Harry Christophers opens the season with a program featuring the sensational fortepianist Kristian Bezuidenhout. Mozart’s tenure in Vienna was marked by many brilliant compositions, and this program delves into some of his later works, including his dramatic and compelling Symphony No. 40 in G Minor.
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- Haydn: Overture to "Autumn" from The Seasons
- Haydn: Concertino in F for keyboard & strings
- Haydn: Overture to "Winter" from The Seasons
- Mozart: Piano Concerto No. 22 in E-flat, K. 482
- Dittersdorf: Overture to Esther
- Mozart: Symphony No. 40 in G Minor, K. 550
One hour before the start of each performance in Symphony Hall's Higginson Hall.
Celebrate the Society’s CD release of Mozart Requiem and the opening of the 197th Season.
Join Harry Christophers and Kristian Bezuidenhout after the 9/25 performance for a Q&A from the stage in Symphony Hall.
Christina Day Martinson
Amelia Peabody Chair
With a population approaching 250,000, including the suburbs that lay outside the medieval city walls, Vienna was the seat of the Habsburg Empire and the “place to be.” The presence of the imperial court drew other European aristocracy to the city, along with their retinues of servants and musicians. The government bureaucracy, which reached its apex under the reign of Joseph II (co-regent with his mother, Maria Theresa, 1765–1780, and sole ruler from 1780–1790), aided in the establishment of a rising and affluent middle class. Although there were attempts to establish public concerts, most performances were held in the homes of the nobility and playing music was a favorite activity among all class levels.
Vienna held the promise of fame and fortune for Leopold Mozart and his two children, both of whom were musically gifted. Leopold took his entire family to Vienna in September 1767, expecting his son to be the talk of the city. Reality, however, did not meet his expectations. The imperial family was limiting their audiences because one of Empress Maria Theresa’s daughters had died of smallpox. Wolfgang and his sister both became ill with the disease that same autumn. At last, in January 1768, the Mozarts were asked to appear at the imperial palace. Leopold Mozart recounted the meeting as polite and warm, but lamented the fact that it produced no income. He wrote that Joseph II “believes, no doubt, he paid us by his gracious conversations.”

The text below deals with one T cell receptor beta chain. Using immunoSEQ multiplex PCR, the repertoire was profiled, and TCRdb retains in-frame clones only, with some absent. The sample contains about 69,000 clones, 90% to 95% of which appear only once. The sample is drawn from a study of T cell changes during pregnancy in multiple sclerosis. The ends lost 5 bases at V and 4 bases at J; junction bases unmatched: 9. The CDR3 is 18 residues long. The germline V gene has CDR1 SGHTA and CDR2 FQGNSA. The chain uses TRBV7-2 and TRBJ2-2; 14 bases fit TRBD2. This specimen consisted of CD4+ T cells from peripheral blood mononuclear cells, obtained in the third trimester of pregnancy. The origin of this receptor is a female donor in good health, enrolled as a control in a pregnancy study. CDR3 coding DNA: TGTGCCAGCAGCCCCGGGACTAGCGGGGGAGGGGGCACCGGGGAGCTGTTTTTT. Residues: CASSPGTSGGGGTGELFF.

Leopold and Wolfgang returned to Vienna in the summer of 1773. Hoping for an imperial appointment for his son, Leopold was again disappointed by their reception. He wrote to his wife:
“Her Majesty the Empress was, it is true, very gracious towards us, but that is all, and I shall have to tell you about it when I return.”
That same year in Vienna, composer and celebrated violin virtuoso, Carl Ditters (1739–1799), conducted two performances of his oratorio, Esther. In 1773, Ditters was also granted a title of nobility, changing his name to Carl Ditters von Dittersdorf. In 1761, he worked for the imperial theater and two years later traveled to Italy with Gluck. Dittersdorf held several court positions in Austria but declined one opportunity, that of Kapellmeister at the court of Joseph II. He had a reputation throughout Europe as a composer, writing about 120 symphonies, 14 operas (five of which Haydn performed at the theater in Eszterháza) and 14 singspiel, most of which were written for Viennese theaters.
The Overture to Esther begins with a slow introduction in dotted rhythms. The next section, Vivace, features steady, driving rhythms with some imitation between the first and second violins. A dramatic mixture of chords and rests halts the overriding triple meter three times; the last of these interruptions includes extended pauses (fermata).
In his autobiography, Dittersdorf declares that Mozart’s playing
“combines art and taste” and that as a composer Mozart “is unquestionably one of the greatest original geniuses, and I have never yet met with any composer who had such an amazing wealth of ideas.” Dittersdorf also recalls spending many hours “with the amiable Joseph Haydn” discussing new music they had heard. The three composers also played music together, a common form of home entertainment. One such evening was devoted to string quartets: Haydn played first violin, Dittersdorf second violin; the composer Johann Baptist Vanhall, was the cellist and Mozart the violist.
This probably took place in the 1780s, after Mozart had moved to Vienna. His hope for a bright future reflects the same hope his father expressed some 12 years earlier. Mozart wrote to his father on April 4, 1781: “I assure you this is a magnificent place, the best place in the world for my profession. Everyone will tell you the same.” A few months later, Mozart wrote with a little more caution: “It is true that the Viennese often change their affections, but only in the theater; and my special skill is too popular not to give me the means to support myself. Vienna is the land of the keyboard! And, even if they do tire of me, it will not be for a few years.”